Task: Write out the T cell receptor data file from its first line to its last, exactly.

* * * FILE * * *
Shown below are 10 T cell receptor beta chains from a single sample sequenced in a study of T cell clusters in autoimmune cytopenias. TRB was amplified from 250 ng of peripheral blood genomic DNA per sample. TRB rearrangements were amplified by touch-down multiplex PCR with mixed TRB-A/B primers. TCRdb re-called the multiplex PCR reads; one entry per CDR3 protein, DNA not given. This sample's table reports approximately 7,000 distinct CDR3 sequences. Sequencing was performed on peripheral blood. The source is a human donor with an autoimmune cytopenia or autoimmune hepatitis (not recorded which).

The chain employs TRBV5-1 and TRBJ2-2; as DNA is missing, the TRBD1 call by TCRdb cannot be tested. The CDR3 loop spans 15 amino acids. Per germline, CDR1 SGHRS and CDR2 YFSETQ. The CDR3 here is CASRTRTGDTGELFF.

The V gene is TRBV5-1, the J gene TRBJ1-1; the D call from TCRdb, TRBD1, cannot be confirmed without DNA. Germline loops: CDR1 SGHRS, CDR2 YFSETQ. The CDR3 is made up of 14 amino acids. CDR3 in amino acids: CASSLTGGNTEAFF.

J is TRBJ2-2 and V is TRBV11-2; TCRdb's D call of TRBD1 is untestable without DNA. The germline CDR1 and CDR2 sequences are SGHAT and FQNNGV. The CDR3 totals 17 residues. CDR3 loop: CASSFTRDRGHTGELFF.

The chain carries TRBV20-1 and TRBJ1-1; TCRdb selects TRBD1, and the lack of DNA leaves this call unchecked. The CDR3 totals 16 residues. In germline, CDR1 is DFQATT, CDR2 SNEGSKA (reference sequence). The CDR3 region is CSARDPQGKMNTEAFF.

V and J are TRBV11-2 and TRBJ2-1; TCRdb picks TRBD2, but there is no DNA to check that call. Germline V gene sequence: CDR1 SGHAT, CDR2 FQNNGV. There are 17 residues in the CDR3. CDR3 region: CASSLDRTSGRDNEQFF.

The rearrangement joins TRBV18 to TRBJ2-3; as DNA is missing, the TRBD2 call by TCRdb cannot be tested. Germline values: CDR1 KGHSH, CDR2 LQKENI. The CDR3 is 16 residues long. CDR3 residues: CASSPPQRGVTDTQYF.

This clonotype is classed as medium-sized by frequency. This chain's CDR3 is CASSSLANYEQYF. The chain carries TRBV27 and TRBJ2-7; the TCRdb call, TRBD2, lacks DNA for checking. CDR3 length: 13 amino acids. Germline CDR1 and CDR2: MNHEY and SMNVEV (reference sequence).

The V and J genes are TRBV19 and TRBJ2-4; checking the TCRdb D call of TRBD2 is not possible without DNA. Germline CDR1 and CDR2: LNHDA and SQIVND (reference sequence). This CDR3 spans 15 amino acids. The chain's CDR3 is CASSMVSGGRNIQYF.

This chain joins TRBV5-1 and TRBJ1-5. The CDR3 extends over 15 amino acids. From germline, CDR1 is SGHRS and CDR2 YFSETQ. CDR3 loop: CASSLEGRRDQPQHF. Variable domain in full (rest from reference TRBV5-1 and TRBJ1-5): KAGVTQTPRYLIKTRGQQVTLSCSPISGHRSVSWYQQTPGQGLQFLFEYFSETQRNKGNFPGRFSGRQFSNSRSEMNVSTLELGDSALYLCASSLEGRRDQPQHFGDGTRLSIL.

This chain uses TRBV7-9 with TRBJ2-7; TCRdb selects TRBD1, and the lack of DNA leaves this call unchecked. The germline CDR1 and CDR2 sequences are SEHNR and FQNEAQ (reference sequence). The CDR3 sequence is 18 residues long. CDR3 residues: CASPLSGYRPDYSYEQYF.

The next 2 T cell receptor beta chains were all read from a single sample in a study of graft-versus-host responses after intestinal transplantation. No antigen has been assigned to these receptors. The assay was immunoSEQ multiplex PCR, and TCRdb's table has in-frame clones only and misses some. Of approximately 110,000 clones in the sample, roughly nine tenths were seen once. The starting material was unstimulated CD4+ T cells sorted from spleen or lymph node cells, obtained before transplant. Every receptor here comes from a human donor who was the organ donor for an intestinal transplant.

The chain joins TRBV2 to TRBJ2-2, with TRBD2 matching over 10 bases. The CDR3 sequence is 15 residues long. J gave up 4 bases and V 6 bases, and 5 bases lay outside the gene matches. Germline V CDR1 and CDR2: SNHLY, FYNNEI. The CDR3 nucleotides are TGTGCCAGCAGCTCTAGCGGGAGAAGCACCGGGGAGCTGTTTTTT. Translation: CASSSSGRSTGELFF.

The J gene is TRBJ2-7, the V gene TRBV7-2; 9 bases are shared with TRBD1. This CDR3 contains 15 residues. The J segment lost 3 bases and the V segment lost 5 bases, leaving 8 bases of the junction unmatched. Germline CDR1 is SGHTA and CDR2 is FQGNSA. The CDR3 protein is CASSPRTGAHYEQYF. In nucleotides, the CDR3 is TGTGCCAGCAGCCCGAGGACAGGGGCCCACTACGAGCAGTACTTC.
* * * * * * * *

Shown below are 10 T cell receptor beta chains from a single sample sequenced in a study of T cell clusters in autoimmune cytopenias. TRB was amplified from 250 ng of peripheral blood genomic DNA per sample. TRB rearrangements were amplified by touch-down multiplex PCR with mixed TRB-A/B primers. TCRdb re-called the multiplex PCR reads; one entry per CDR3 protein, DNA not given. This sample's table reports approximately 7,000 distinct CDR3 sequences. Sequencing was performed on peripheral blood. The source is a human donor with an autoimmune cytopenia or autoimmune hepatitis (not recorded which).

The chain employs TRBV5-1 and TRBJ2-2; as DNA is missing, the TRBD1 call by TCRdb cannot be tested. The CDR3 loop spans 15 amino acids. Per germline, CDR1 SGHRS and CDR2 YFSETQ. The CDR3 here is CASRTRTGDTGELFF.

The V gene is TRBV5-1, the J gene TRBJ1-1; the D call from TCRdb, TRBD1, cannot be confirmed without DNA. Germline loops: CDR1 SGHRS, CDR2 YFSETQ. The CDR3 is made up of 14 amino acids. CDR3 in amino acids: CASSLTGGNTEAFF.

J is TRBJ2-2 and V is TRBV11-2; TCRdb's D call of TRBD1 is untestable without DNA. The germline CDR1 and CDR2 sequences are SGHAT and FQNNGV. The CDR3 totals 17 residues. CDR3 loop: CASSFTRDRGHTGELFF.

The chain carries TRBV20-1 and TRBJ1-1; TCRdb selects TRBD1, and the lack of DNA leaves this call unchecked. The CDR3 totals 16 residues. In germline, CDR1 is DFQATT, CDR2 SNEGSKA (reference sequence). The CDR3 region is CSARDPQGKMNTEAFF.

V and J are TRBV11-2 and TRBJ2-1; TCRdb picks TRBD2, but there is no DNA to check that call. Germline V gene sequence: CDR1 SGHAT, CDR2 FQNNGV. There are 17 residues in the CDR3. CDR3 region: CASSLDRTSGRDNEQFF.

The rearrangement joins TRBV18 to TRBJ2-3; as DNA is missing, the TRBD2 call by TCRdb cannot be tested. Germline values: CDR1 KGHSH, CDR2 LQKENI. The CDR3 is 16 residues long. CDR3 residues: CASSPPQRGVTDTQYF.

This clonotype is classed as medium-sized by frequency. This chain's CDR3 is CASSSLANYEQYF. The chain carries TRBV27 and TRBJ2-7; the TCRdb call, TRBD2, lacks DNA for checking. CDR3 length: 13 amino acids. Germline CDR1 and CDR2: MNHEY and SMNVEV (reference sequence).

The V and J genes are TRBV19 and TRBJ2-4; checking the TCRdb D call of TRBD2 is not possible without DNA. Germline CDR1 and CDR2: LNHDA and SQIVND (reference sequence). This CDR3 spans 15 amino acids. The chain's CDR3 is CASSMVSGGRNIQYF.

This chain joins TRBV5-1 and TRBJ1-5. The CDR3 extends over 15 amino acids. From germline, CDR1 is SGHRS and CDR2 YFSETQ. CDR3 loop: CASSLEGRRDQPQHF. Variable domain in full (rest from reference TRBV5-1 and TRBJ1-5): KAGVTQTPRYLIKTRGQQVTLSCSPISGHRSVSWYQQTPGQGLQFLFEYFSETQRNKGNFPGRFSGRQFSNSRSEMNVSTLELGDSALYLCASSLEGRRDQPQHFGDGTRLSIL.

This chain uses TRBV7-9 with TRBJ2-7; TCRdb selects TRBD1, and the lack of DNA leaves this call unchecked. The germline CDR1 and CDR2 sequences are SEHNR and FQNEAQ (reference sequence). The CDR3 sequence is 18 residues long. CDR3 residues: CASPLSGYRPDYSYEQYF.

The next 2 T cell receptor beta chains were all read from a single sample in a study of graft-versus-host responses after intestinal transplantation. No antigen has been assigned to these receptors. The assay was immunoSEQ multiplex PCR, and TCRdb's table has in-frame clones only and misses some. Of approximately 110,000 clones in the sample, roughly nine tenths were seen once. The starting material was unstimulated CD4+ T cells sorted from spleen or lymph node cells, obtained before transplant. Every receptor here comes from a human donor who was the organ donor for an intestinal transplant.

The chain joins TRBV2 to TRBJ2-2, with TRBD2 matching over 10 bases. The CDR3 sequence is 15 residues long. J gave up 4 bases and V 6 bases, and 5 bases lay outside the gene matches. Germline V CDR1 and CDR2: SNHLY, FYNNEI. The CDR3 nucleotides are TGTGCCAGCAGCTCTAGCGGGAGAAGCACCGGGGAGCTGTTTTTT. Translation: CASSSSGRSTGELFF.

The J gene is TRBJ2-7, the V gene TRBV7-2; 9 bases are shared with TRBD1. This CDR3 contains 15 residues. The J segment lost 3 bases and the V segment lost 5 bases, leaving 8 bases of the junction unmatched. Germline CDR1 is SGHTA and CDR2 is FQGNSA. The CDR3 protein is CASSPRTGAHYEQYF. In nucleotides, the CDR3 is TGTGCCAGCAGCCCGAGGACAGGGGCCCACTACGAGCAGTACTTC.